These days, it’s not possible to travel the world and stop by studios and find out how a particular game is doing. Instead, we watch various livestreams and have to get a bit of a feel for how a particular game is doing. We did that recently at Ghostwire Tokyo.
Ghostwire Tokyo is the new game from Tango Gameworks. This studio you know from games like The Evil Within. With the new game you once again have to deal with supernatural forces. This time you find yourself in the Japanese capital. One day it all goes wrong there and just about everyone disappears into the fog. You are an exception. You are one Akito and must find out exactly what happened and fix things. In doing so, you are extra motivated by the fact that one of the missing persons is your beloved.
Ghostwire Tokyo gameplay with question marks
There wasn’t a whole lot wrong with the presentation of Ghostwire Tokyo. But it was really just a piece of gameplay without any context. With in-game Japanese voice overs, we saw how Akito, right after the event that caused all the chaos in Tokyo, has to figure out what happened. Akito is assisted by a spirit that has entered him. This one is called KK and gives you the ability to understand the world around you and also to beat the different spirits off you.
A world that is empty (Image: Bethesda)
Despite the fact that the setting of Ghostwire Tokyo is creepy, the game seems to be action-packed in terms of gameplay. You use various attacks and when you have weakened the enemies, then you can grab their Core and pull it out of the enemy. It is accompanied by many gestures of your hands. With that, the game is a bit reminiscent of what Dr. Strange does in the various Marvel movies. And that’s a bit where the presentation is difficult to follow. If you play the game yourself, then you understand what you’re doing. But seeing it and seeing many wild hand movements after which enemies are defeated, that’s kind of chaotic to follow.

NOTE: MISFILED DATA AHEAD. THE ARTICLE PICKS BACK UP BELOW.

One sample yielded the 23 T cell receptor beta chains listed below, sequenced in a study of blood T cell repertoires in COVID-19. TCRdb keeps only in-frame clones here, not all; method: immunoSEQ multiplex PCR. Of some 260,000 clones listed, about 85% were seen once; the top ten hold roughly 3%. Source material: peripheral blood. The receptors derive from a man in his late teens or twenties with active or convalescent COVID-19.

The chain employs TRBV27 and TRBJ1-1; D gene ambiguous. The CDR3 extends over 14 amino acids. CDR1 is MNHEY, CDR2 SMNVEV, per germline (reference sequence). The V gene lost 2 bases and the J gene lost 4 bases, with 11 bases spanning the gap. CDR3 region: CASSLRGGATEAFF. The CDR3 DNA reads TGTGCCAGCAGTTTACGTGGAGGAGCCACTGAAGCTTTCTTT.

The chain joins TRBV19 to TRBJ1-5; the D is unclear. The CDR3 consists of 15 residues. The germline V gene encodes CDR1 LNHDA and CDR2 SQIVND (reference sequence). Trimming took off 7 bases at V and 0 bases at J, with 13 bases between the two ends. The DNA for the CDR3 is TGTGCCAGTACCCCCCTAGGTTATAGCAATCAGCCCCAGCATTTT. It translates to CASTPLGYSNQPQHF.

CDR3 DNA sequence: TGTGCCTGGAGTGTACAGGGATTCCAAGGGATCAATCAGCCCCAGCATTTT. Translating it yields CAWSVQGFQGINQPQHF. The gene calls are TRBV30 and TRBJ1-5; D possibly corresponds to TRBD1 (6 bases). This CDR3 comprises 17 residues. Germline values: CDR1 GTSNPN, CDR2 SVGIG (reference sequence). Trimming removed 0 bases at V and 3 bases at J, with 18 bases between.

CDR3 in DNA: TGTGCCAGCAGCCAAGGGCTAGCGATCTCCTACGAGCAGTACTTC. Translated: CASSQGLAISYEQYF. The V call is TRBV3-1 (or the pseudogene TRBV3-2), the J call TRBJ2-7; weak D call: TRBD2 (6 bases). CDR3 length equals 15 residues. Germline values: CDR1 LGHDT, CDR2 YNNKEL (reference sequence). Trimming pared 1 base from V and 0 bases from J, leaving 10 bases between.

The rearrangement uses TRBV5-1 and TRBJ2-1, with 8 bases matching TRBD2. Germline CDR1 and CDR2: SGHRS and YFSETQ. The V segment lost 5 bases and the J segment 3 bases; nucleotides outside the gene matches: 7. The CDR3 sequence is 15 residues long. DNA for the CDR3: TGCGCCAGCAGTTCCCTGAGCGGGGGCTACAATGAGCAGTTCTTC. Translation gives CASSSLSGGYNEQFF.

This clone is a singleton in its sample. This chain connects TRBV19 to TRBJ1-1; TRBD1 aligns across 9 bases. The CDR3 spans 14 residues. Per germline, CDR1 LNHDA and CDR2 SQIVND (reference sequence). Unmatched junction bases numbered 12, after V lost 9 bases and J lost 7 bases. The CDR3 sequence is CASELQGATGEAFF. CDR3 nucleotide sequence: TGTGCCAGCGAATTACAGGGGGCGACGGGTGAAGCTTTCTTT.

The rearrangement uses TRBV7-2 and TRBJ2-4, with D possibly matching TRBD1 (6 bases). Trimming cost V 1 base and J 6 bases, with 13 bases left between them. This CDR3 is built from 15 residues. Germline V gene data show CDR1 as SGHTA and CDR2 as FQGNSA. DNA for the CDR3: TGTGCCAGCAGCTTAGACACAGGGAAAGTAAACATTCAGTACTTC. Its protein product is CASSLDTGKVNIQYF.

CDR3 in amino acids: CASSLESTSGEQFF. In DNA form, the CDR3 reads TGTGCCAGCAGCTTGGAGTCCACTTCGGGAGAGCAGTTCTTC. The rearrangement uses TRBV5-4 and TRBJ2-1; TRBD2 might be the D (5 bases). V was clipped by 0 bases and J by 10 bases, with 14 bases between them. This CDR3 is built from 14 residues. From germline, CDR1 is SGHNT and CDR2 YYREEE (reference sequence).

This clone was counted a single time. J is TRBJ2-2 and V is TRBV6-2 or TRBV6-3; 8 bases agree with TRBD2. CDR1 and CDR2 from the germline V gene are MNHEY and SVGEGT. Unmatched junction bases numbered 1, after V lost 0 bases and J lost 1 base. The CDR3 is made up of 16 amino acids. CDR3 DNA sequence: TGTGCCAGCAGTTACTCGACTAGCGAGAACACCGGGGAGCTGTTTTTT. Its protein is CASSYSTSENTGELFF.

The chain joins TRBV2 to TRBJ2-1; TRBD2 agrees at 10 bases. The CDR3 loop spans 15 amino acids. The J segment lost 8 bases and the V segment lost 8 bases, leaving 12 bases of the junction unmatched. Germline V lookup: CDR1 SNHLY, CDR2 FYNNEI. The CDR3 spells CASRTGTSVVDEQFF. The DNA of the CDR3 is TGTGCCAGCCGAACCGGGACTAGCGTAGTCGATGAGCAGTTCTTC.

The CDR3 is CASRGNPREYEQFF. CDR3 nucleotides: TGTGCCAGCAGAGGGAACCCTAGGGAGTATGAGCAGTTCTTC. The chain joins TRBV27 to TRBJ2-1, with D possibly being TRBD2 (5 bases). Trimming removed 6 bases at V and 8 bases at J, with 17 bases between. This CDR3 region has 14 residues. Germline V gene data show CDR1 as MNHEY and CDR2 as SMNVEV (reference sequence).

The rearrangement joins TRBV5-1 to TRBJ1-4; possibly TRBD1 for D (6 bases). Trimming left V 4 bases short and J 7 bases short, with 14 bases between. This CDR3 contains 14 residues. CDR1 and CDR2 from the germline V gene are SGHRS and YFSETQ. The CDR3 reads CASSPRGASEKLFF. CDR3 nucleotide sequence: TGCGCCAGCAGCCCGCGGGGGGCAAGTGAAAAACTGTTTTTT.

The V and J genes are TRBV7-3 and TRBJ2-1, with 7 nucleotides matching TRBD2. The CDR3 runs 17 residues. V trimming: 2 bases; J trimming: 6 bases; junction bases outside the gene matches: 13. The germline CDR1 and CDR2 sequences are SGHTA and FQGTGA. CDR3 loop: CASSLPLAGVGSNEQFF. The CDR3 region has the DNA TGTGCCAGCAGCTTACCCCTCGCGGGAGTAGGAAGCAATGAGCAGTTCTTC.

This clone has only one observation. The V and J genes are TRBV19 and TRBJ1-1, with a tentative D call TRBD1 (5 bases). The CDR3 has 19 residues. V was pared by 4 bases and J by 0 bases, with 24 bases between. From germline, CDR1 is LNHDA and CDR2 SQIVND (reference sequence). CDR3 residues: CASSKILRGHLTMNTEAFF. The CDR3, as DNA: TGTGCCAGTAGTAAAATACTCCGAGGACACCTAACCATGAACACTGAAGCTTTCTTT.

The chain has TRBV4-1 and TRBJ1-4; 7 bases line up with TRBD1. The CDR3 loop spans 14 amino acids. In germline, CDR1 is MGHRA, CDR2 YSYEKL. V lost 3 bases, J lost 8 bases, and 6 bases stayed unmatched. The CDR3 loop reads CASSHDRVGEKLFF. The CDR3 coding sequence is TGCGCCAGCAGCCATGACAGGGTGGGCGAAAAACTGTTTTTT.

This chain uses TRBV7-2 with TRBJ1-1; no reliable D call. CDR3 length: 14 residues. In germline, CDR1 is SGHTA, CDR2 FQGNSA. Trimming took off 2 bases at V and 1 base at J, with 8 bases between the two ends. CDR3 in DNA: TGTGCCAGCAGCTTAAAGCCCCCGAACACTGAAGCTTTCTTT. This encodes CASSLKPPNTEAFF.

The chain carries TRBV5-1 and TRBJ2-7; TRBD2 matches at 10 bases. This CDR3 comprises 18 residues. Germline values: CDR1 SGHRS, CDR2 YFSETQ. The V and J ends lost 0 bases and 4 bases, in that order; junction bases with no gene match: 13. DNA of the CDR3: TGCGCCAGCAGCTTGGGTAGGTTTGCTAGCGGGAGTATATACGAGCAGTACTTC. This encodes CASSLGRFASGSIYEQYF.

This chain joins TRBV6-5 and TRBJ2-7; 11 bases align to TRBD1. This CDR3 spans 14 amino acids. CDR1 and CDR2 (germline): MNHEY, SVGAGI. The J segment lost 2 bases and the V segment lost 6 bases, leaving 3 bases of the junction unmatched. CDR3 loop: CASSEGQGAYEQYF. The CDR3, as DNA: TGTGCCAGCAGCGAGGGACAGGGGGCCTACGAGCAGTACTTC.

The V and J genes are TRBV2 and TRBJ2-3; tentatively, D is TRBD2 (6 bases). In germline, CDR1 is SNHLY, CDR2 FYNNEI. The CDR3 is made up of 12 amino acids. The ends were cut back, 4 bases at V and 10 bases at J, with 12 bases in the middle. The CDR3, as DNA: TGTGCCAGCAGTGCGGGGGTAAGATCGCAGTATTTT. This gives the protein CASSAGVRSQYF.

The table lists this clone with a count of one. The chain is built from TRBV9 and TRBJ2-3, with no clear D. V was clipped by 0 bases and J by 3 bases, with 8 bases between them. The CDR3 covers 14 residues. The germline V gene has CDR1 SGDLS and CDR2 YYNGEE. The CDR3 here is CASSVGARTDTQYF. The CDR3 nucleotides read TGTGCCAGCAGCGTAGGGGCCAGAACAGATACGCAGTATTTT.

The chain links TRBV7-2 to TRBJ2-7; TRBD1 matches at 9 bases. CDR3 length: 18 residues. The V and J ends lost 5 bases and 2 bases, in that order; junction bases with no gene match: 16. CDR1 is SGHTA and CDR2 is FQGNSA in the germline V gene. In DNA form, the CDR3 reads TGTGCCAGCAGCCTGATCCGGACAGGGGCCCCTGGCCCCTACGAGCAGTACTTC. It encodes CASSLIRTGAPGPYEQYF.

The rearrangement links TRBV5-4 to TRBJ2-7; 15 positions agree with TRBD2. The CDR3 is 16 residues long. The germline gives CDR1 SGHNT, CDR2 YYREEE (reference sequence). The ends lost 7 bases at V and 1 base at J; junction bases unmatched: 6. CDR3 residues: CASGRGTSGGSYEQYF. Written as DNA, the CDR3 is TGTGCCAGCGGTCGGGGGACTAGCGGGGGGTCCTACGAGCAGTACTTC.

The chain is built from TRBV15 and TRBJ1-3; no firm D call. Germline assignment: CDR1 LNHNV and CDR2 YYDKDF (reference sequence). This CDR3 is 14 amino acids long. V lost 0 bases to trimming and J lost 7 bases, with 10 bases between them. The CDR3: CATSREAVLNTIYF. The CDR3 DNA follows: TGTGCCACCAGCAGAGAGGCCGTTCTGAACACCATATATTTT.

So on that level, I don’t really know if Ghostwire Tokyo will be worth playing soon. What I’m more pleased about, though, is that there are many different things to do. You have clear main missions, but outside of those there are various points that you visit. For example, you can visit the local supermarket where a spirit in the form of a cat sells you stuff. With that you can heal yourself after the heated battle and thus stay alive.
Temples (Image: Bethesda)
On to the rooftops
There are also opportunities to travel to the rooftops of Tokyo with a grappling hook. Sometimes to absorb spirits there and save them from destruction, while other times you have to be there to defeat some kind of boss and thus advance in the story. In this way, the city becomes just a little bit bigger. It looks very good in Ghostwire Tokyo. There are many familiar places from the city that have been well recreated in the game and despite the fact that everyone from the city has disappeared, the whole atmosphere comes over very well.
Example of the action (Image: Bethesda)
So in that respect, there are a lot of elements that make Ghostwire Tokyo an interesting game. But at the same time this presentation was so rough, that it’s also hard to imagine how the game feels when you actually play it yourself. We won’t have to wait very long for the game. It is scheduled for release on March 25 and will be released on PC and PlayStation 5. Want to read more about gaming? Visit our overview page here.